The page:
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Christmas message: Rev Simon Howell, Stroud Parish Churches

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Beginnings

Once upon a time, a long, long time ago, in a land like this one, there lived in the town of Cheltenham a woman named Mary.

One night, an angel came to Mary, which was a bit of a shock. Mary was engaged to be married to a man named Joseph, and the angel told her that she would have a baby – who would be, wait for it, the son of God. This was a lot to take in.

At that time occupying forces ruled the land, and it was announced that they wanted to count all the people in the nation. Everyone had to go back to the place they were born. Joseph took Mary, who was now quite uncomfortable because she was soon to have her baby, to Stroud – a small town with five valleys. The journey down the A46 on a donkey was long and they were exhausted when they arrived.

Christmas Eve

Mary and Joseph staggered down the last of the Painswick Road and onto Beeches Green, eventually hobbling up the High Street. They’d had enough – shoppers crowded the streets on this Christmas Eve, pushing and shoving – it was hard work getting through and the donkey was getting stressed, so they hastily took a left off the High Street.

Thankfully they stumbled across the Retreat Pub on Church Street and made their way to the bar. They were told, firmly, to leave the donkey outside. The bartender laughed when they asked for a room for the night on Christmas Eve. ‘You haven’t booked? Are you joking?’ And looking nervously at Mary, she said ‘shouldn’t you be at the Maternity Hospital on Field Road?’

‘Look’, she said, realising they were young refugees with little money in a fraught situation, ‘we don’t have rooms for the night, but I do know of a stable under the Town Hall in The Shambles across the way – it sometime doubles as a market. You could stay there for the night.’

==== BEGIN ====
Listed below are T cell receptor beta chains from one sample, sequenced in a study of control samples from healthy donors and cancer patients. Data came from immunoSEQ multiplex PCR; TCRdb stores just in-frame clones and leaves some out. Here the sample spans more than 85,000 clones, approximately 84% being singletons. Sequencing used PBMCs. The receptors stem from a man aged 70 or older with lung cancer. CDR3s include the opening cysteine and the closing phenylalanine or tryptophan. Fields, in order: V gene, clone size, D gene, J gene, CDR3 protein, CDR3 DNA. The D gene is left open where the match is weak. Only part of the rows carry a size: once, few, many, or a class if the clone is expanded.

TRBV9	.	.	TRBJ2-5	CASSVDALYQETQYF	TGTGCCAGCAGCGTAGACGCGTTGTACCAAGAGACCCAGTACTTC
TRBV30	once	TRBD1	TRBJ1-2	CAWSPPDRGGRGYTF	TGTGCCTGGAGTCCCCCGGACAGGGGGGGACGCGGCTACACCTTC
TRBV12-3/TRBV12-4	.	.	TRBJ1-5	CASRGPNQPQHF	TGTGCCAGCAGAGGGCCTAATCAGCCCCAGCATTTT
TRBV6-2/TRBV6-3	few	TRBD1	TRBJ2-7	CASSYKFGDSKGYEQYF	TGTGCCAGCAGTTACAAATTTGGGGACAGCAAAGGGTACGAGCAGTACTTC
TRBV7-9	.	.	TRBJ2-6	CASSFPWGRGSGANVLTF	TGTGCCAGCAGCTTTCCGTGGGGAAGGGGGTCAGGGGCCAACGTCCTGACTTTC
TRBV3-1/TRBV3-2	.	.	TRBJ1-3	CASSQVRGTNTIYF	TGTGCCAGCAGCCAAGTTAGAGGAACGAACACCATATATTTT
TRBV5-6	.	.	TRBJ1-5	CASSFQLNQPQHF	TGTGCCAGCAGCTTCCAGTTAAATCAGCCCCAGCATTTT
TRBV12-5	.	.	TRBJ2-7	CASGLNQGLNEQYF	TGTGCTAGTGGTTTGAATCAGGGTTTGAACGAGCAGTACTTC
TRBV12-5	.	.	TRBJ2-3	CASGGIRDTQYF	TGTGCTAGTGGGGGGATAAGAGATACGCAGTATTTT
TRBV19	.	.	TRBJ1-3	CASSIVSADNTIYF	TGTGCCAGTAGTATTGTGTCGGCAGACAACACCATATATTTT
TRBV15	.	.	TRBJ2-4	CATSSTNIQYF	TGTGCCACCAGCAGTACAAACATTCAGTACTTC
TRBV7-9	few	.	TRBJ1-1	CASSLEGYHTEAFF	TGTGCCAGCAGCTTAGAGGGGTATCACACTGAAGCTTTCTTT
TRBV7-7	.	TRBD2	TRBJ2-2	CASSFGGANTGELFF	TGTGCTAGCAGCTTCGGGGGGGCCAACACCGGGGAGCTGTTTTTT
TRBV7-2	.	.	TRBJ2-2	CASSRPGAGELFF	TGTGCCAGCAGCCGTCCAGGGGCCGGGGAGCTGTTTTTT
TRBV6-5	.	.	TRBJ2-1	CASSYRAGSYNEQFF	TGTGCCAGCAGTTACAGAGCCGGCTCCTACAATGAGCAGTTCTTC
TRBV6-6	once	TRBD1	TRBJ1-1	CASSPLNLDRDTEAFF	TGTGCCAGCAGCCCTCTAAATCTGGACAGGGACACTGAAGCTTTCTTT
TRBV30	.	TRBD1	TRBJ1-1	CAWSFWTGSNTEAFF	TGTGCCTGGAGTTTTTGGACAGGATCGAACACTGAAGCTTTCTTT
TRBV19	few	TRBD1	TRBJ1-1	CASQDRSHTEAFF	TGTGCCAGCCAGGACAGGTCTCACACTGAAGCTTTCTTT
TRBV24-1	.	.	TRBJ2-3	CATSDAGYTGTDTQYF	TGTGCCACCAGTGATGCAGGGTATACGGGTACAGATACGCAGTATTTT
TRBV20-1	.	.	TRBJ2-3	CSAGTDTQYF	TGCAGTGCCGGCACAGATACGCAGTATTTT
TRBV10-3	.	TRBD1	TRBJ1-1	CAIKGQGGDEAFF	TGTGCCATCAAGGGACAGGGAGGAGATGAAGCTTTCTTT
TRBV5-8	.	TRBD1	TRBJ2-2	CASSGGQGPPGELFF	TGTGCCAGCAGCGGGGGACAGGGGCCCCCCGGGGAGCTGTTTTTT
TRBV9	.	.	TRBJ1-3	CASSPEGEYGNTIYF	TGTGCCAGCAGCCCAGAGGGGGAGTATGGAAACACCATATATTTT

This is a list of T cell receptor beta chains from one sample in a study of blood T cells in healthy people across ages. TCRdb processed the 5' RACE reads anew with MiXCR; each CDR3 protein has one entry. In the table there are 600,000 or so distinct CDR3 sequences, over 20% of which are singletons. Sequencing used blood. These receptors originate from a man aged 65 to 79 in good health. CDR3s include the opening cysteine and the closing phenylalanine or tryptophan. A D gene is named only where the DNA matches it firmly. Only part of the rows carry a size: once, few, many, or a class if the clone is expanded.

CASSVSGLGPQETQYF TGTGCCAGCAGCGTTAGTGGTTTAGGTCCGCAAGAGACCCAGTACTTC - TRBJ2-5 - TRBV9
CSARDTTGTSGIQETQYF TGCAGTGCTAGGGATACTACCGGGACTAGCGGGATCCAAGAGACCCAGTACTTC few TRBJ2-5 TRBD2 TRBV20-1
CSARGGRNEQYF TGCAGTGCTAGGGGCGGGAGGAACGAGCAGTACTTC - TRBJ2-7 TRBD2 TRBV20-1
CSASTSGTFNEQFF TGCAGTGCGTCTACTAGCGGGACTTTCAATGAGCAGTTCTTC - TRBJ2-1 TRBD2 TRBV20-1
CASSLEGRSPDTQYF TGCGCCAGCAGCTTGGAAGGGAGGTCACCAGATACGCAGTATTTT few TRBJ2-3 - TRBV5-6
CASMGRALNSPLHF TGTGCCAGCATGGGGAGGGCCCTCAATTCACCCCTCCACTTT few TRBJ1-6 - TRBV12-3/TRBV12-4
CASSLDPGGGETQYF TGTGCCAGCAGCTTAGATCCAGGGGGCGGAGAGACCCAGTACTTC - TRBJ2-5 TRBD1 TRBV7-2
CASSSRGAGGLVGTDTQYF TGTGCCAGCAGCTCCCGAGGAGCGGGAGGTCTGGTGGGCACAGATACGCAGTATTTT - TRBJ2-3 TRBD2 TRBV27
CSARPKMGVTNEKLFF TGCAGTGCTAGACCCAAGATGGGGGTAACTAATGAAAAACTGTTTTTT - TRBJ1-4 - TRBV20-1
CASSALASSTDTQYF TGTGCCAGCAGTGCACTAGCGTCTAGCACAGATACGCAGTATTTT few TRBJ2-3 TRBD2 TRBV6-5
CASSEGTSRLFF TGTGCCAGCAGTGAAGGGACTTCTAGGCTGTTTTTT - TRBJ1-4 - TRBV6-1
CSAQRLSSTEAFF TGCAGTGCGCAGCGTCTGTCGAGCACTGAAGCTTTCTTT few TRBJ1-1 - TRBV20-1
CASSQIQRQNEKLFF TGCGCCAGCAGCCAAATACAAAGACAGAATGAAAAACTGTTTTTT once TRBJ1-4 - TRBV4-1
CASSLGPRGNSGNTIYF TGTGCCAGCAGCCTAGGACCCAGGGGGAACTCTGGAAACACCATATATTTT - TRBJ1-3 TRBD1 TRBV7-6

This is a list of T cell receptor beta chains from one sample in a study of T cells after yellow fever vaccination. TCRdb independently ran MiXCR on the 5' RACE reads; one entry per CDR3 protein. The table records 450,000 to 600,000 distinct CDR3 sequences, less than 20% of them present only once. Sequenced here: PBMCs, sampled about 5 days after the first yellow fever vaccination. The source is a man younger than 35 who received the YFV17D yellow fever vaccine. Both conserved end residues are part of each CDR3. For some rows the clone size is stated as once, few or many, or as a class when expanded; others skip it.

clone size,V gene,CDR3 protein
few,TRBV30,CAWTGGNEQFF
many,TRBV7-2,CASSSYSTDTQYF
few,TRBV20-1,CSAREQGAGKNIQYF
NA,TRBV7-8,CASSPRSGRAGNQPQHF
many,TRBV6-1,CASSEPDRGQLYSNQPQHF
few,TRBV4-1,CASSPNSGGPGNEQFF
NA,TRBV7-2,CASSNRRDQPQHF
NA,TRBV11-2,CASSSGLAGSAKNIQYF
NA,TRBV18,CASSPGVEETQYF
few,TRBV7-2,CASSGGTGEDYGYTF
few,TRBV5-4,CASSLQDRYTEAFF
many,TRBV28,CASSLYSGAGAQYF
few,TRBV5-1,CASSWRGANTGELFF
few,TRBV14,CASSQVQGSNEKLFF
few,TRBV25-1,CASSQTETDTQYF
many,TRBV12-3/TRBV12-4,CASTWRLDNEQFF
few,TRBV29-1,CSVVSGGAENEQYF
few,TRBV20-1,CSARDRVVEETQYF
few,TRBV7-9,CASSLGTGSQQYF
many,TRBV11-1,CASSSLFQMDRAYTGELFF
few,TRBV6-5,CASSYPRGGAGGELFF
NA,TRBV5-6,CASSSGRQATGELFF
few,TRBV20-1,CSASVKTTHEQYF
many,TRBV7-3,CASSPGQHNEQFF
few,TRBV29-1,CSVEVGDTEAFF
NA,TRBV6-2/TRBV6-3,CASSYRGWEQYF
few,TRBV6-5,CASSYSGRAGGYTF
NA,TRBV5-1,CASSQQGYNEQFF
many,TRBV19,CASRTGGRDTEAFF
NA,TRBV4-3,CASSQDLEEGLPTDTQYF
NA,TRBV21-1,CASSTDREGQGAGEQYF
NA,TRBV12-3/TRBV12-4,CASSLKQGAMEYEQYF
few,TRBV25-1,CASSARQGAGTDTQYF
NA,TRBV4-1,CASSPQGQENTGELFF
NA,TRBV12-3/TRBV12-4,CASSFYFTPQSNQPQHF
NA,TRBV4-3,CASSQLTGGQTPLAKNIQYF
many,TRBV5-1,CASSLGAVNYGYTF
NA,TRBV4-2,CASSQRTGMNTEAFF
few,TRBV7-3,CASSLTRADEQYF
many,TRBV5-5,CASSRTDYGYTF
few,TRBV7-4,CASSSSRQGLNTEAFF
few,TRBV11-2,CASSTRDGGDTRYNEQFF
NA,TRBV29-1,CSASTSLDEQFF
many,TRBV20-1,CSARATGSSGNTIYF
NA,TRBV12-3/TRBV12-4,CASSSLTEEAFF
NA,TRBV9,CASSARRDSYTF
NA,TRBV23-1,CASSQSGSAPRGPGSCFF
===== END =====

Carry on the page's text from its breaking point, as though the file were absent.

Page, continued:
Christmas Night

Slowly, all of Stroud grew quiet and still. Night blanketed the town on this Night of Promise. The noise of the day, the demands of the crowds, the busy-ness of tomorrow were all forgotten in the deep dreams of rest. Stroud slept.

On the dark hills of the valleys, shepherds sat warming themselves by the blaze of the fire, their sheep resting safely in their care. It was good to sit there resting, watching, telling their stories, gazing at the stars.

Then one of the stars seemed to flood the landscape as if the heavens had opened. As the shepherds’ eyes got used to the brilliance of the light, they realised the light was a thousand angels. The Angels didn’t audibly speak, but the shepherds knew immediately that they had to make their way to The Shambles.

And coming over the valleys, three teachers of great learning, rich in knowledge and wise in mysteries continued on their journey into Stroud. They could read the sky and were following a shooting star that had appeared in the night skies and then settled over The Shambles. They knew its meaning and they were set on following its path to find what they had been searching for. 

And after their endless searching they, like the shepherds, saw in the face of a baby the end of their search. They recognised the face of a Prince of Peace in their hostile world, and they wept.

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